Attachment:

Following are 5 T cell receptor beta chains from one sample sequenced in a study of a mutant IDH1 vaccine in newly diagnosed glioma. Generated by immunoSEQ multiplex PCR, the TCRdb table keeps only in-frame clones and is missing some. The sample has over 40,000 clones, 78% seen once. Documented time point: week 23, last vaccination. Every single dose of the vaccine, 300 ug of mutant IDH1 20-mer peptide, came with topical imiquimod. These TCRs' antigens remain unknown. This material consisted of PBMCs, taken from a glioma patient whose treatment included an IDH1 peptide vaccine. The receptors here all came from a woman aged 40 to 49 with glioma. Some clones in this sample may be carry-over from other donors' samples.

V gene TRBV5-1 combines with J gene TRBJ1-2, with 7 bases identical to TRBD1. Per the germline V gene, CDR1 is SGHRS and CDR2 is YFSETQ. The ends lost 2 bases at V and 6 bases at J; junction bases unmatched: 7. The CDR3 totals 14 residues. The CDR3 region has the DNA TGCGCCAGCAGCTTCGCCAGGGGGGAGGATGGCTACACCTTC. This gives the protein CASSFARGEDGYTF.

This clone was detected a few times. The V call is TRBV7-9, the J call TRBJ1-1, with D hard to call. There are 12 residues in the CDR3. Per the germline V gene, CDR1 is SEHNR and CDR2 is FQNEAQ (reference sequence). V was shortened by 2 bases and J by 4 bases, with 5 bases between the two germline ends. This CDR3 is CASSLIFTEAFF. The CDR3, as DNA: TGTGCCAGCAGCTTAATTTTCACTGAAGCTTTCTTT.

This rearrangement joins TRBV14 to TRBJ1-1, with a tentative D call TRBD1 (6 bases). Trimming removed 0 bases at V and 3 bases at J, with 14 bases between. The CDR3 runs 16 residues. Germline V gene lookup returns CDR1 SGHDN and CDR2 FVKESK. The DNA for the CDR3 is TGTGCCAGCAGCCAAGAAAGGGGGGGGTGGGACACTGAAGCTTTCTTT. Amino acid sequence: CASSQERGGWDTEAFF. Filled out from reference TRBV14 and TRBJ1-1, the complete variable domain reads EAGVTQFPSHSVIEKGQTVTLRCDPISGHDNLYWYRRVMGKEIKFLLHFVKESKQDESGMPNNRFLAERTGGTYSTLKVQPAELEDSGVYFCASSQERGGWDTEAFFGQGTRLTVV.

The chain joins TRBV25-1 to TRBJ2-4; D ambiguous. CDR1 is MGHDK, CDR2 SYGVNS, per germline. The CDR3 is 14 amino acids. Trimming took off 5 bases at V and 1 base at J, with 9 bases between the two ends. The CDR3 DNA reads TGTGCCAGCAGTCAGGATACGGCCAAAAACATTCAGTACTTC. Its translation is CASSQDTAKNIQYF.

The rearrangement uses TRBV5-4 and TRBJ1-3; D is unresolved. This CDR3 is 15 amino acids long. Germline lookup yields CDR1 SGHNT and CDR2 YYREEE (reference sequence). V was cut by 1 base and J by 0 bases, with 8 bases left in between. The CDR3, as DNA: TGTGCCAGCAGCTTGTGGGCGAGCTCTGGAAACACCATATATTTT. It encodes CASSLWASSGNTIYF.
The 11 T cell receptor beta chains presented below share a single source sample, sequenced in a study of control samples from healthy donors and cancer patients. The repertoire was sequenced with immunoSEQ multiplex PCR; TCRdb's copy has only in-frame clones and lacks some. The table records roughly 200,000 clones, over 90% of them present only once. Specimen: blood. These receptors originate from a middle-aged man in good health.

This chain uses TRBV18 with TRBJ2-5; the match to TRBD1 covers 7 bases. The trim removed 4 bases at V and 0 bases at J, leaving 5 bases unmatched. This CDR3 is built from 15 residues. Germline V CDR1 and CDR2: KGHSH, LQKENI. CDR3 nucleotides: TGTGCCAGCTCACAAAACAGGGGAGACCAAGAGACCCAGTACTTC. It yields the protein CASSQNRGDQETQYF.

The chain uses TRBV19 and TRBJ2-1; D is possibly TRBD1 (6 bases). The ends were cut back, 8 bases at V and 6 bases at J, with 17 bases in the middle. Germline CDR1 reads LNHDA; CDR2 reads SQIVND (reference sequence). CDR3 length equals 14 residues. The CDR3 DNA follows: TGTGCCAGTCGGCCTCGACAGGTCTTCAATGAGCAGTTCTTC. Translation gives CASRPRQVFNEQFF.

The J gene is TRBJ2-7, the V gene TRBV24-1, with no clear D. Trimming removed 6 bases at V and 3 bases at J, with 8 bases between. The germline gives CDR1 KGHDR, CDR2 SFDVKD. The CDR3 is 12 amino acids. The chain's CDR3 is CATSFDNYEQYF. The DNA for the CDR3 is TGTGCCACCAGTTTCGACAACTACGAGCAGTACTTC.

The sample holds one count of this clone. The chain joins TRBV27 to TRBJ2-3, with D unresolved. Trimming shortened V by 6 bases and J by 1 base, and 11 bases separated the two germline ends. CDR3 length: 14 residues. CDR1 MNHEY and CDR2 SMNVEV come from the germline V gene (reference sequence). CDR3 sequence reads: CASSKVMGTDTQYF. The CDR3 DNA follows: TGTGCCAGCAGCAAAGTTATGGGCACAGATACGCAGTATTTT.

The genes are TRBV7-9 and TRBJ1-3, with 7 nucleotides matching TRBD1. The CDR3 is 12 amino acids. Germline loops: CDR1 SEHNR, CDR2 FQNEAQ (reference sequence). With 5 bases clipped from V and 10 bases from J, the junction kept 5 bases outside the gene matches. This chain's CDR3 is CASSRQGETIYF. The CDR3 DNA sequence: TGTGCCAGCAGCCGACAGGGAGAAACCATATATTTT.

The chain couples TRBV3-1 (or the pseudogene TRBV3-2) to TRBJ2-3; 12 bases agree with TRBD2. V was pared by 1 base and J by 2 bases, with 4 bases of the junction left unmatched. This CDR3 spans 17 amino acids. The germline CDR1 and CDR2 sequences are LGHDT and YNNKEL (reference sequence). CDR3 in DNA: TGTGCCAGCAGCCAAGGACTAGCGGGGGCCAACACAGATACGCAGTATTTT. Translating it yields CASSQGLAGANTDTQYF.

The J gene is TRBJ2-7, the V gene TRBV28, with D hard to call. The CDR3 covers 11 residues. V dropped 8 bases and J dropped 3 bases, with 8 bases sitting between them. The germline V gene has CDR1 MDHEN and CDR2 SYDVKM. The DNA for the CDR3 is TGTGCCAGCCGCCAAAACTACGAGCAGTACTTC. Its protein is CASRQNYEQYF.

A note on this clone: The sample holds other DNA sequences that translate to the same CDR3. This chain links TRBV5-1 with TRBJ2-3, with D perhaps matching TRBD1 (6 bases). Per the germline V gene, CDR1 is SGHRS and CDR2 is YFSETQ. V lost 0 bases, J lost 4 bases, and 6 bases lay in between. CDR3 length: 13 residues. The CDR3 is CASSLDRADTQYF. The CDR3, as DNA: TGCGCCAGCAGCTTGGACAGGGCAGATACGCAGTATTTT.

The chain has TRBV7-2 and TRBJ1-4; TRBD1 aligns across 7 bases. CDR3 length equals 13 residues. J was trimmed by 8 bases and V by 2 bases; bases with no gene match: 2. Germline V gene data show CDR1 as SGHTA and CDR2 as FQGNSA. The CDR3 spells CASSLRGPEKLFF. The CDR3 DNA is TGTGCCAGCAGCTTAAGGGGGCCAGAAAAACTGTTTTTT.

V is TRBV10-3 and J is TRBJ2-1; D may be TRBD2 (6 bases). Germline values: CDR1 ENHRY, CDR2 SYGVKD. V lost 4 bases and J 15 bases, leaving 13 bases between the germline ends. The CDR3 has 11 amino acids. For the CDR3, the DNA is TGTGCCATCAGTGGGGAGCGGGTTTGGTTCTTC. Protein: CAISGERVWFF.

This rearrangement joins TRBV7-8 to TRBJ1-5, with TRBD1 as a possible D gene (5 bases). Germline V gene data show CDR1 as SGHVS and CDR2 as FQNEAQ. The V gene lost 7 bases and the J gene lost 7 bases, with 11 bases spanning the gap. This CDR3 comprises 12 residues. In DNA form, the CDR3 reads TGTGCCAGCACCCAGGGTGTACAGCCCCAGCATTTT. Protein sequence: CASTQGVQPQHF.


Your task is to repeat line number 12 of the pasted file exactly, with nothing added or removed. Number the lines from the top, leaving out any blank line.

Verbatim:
The genes are TRBV7-9 and TRBJ1-3, with 7 nucleotides matching TRBD1. The CDR3 is 12 amino acids. Germline loops: CDR1 SEHNR, CDR2 FQNEAQ (reference sequence). With 5 bases clipped from V and 10 bases from J, the junction kept 5 bases outside the gene matches. This chain's CDR3 is CASSRQGETIYF. The CDR3 DNA sequence: TGTGCCAGCAGCCGACAGGGAGAAACCATATATTTT.